Category Archives: US-Mexican Border

San Ysidro Sentri v Bus

Recently crossing border at San Ysidro/TJ headed to San Diego, was in the second lane from right(marked #4).  Did not realize until this day that is the lane that tour buses also travel.

Happened to be frozen in line for approx 10 minutes while two buses inserted themselves into the right two lanes. Traffic in both lanes was stopped.  Don’t know why buses seem to take a while.  Do they have a CBP officer board the bus to eyeball the crowd?  Anyone have experience on a bus with this?

As I approached the entry funnel of signs/eqpt/cameras an officer greeted me and asked me to stay at this point, approx 30 yards from the CBP shack, until the last bus was “processed”.  The guy also told me that it would be a few minutes for the CBP dude in the shack to log out and log in after bus processing.

An orange plastic traffic barrier was placed at the shack.  ?

Another 12 minutes expired.  I could see anxiety in the drivers of cars behind me.

When finally waved up to the shack for the “Where are you going today, anything to declare, what were you doing in Mexico?” greeting, two CBP guys were complaining about the stupid computer giving them fits. Got a “sorry for the delay”.

Lucky me was not pressed for time this afternoon, but, what kind of procedure is so special about a bus that leads to this flustercluck?

Maybe the buses former/usual lanes #1 & #2 are behind the curtain in the construction zone?

This was my first bus attack delay at San Ysidro.  I believe I’ll make certain to avoid the first two lanes on the right side in future.


Uber in Baja


There is a vast difference between what Uber was when they started in Tijuana in 2015 and what the company is now. Cars were new and clean. Drivers used to offer water, mints, candy, or phone chargers. Most drivers were courteous and asked passengers what radio station they would like to listen to; some drivers would even get out of the car to open the doors. Uber quickly won the hearts of tijuanenses, as citizens preferred the convenience of the ride-sharing app to the beat-up taxis that had to be hailed from the sidewalk.

Taxis weren’t happy, and with the help of the government, they tried to shut down Uber operations in Tijuana. A legal tug-of-war started between Uber and taxis, who fought and protested to protect their territory. Citizens overwhelmingly supported Uber. In July 2017, the conflict came to a head when taxi drivers at the border beat up and hospitalized tourists trying to order an Uber ride.

The San Ysidro border crossing in Mexico is now patrolled to avoid confrontations between Uber drivers, taxis, and customers. The PedWest border crossing installed signs adjacent to the taxi pickup area that read “zone for applications and alternative transit.”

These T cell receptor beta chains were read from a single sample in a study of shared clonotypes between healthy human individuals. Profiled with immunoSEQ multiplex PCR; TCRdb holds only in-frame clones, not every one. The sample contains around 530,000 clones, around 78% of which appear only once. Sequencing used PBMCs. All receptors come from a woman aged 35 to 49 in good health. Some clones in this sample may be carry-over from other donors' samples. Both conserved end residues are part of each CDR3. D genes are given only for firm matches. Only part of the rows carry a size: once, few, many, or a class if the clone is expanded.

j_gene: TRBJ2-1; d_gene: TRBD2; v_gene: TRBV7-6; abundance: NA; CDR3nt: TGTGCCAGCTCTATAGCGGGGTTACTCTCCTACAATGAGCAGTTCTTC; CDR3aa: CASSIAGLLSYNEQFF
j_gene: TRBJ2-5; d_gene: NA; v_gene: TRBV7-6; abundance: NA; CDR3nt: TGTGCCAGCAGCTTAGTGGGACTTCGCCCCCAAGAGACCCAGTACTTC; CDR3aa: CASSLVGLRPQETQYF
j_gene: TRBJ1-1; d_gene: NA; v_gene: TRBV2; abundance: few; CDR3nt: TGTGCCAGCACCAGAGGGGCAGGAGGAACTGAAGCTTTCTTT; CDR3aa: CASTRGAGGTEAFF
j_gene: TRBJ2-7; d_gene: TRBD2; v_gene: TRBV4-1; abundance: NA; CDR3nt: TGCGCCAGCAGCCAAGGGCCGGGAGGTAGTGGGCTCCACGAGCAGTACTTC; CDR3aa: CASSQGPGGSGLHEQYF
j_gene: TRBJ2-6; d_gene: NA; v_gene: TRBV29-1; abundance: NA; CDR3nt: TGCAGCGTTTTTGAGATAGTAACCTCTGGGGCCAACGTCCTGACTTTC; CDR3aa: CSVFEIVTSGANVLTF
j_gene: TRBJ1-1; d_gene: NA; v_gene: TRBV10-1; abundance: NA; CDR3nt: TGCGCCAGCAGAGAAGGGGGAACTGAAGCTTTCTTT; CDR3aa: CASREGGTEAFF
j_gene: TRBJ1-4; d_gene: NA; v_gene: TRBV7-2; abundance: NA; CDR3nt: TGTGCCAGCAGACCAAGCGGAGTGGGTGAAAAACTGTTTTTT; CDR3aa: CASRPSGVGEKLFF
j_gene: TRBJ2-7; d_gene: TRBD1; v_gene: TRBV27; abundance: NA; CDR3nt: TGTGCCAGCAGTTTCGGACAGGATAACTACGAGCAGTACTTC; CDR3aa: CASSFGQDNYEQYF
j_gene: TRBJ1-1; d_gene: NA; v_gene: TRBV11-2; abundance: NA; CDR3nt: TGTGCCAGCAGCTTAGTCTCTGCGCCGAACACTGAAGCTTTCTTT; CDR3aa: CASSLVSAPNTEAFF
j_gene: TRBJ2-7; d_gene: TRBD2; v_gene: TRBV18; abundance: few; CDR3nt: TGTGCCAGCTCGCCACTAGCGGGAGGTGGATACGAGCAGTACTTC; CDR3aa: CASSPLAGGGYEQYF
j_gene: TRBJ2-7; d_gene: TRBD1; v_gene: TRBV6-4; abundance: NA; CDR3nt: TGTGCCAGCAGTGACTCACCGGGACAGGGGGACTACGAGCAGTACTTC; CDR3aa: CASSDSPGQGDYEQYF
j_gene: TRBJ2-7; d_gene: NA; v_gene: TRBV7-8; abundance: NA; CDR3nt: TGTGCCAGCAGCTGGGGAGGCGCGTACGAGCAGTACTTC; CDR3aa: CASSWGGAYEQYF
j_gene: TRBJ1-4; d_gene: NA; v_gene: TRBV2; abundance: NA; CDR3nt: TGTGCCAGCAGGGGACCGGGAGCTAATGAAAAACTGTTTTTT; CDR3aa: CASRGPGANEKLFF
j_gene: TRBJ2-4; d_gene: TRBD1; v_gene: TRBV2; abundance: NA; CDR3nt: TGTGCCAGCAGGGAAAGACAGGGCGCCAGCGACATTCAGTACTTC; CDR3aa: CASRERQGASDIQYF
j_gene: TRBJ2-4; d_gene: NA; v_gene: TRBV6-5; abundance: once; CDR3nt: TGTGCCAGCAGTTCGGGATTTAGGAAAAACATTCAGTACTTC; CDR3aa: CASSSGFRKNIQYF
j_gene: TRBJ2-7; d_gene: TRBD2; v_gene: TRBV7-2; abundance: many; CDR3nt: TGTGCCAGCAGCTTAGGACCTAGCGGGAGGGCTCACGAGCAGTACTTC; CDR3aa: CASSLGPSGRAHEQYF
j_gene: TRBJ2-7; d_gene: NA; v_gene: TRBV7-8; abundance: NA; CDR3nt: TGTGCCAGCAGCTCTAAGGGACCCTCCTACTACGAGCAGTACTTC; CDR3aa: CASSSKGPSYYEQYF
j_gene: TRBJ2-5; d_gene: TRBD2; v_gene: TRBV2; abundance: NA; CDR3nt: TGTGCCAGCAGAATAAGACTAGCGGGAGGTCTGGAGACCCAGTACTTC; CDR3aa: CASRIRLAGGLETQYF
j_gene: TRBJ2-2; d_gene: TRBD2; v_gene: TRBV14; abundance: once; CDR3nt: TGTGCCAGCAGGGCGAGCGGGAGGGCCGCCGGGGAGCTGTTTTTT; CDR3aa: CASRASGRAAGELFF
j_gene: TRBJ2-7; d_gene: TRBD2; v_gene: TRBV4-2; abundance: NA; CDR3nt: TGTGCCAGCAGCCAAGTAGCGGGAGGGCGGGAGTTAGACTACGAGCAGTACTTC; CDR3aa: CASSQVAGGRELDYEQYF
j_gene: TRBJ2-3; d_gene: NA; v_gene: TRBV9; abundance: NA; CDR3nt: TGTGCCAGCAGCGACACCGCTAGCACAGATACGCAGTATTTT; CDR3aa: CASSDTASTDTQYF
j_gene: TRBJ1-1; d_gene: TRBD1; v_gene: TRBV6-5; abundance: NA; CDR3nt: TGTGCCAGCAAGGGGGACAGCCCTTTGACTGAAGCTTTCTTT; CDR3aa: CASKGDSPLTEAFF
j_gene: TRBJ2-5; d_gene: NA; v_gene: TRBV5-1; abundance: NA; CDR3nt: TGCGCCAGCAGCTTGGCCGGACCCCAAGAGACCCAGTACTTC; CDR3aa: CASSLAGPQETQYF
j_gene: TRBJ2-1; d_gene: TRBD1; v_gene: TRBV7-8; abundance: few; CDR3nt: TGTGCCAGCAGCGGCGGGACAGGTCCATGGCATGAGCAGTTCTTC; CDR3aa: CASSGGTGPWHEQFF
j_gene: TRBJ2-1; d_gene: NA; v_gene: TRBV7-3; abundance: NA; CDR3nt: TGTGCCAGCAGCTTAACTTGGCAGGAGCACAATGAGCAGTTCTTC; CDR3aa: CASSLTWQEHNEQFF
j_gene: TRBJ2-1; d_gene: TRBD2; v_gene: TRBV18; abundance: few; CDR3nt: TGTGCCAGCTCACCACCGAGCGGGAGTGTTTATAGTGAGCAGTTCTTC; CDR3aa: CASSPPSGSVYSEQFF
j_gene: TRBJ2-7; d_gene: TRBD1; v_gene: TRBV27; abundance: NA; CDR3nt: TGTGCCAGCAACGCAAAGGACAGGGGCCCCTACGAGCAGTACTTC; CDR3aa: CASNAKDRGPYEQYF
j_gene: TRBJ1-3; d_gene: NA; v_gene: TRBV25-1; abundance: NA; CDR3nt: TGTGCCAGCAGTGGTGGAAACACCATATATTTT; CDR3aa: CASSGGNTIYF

Since this summer, a decline in the quality of Uber service has been noticed. “That was the worst Uber ride I had,” my girlfriend told me when she got home in August. “He was rude, he smelled bad, and he was blasting horrible music. I asked him to turn it down or change the station. He adjusted his mirror, shrugged, and barely turned it down. I was afraid to speak after that.”

Customers complain about the service, drivers complain about the pay. The Facebook group “Uber Tijuana,” with over 135,000 members, is a constant source of information, misinformation, complaints, memes, drama, and even missed connections between drivers and customers.

In the Facebook group, drivers post screen caps or photos complaining of the worst clients they had or about customers that only go a few blocks away. The minimum fare is 28 pesos, less than $2. Clients post pictures complaining about certain drivers attitudes or about not getting picked up. Others try to sell, rent their cars, or hire Uber drivers. Some shady accounts offer to sell Uber credits or paid rides.

After I posted the question of who were the best or worst clients, a driver responded, “I just kicked a guy out for being a princess.” I asked him to elaborate. He wrote back, “For safety when I pick up a person, I lock the doors and open the passenger door. The dude kept trying to open the back door and then came up to me asking if there was something wrong with my back doors. He got in with an annoyed expression and said ‘agh, whatever, let’s go.’ I told him to get out, I already canceled the trip. He asked me why, to [which] I responded because I want too [sic].”

Another driver responded, “The best, the one that invited me to drink and paid for the prostitutes. The worse, the one that took a shit in the backseat.”

My post didn’t get as much response as a popular meme that reads:

“Uber in 2015 — Good afternoon sir, would like water? Candy? A charger for your phone? Uber in 2017 — Sup dog? Don’t tell me it bothers you that I’m smoking crack.”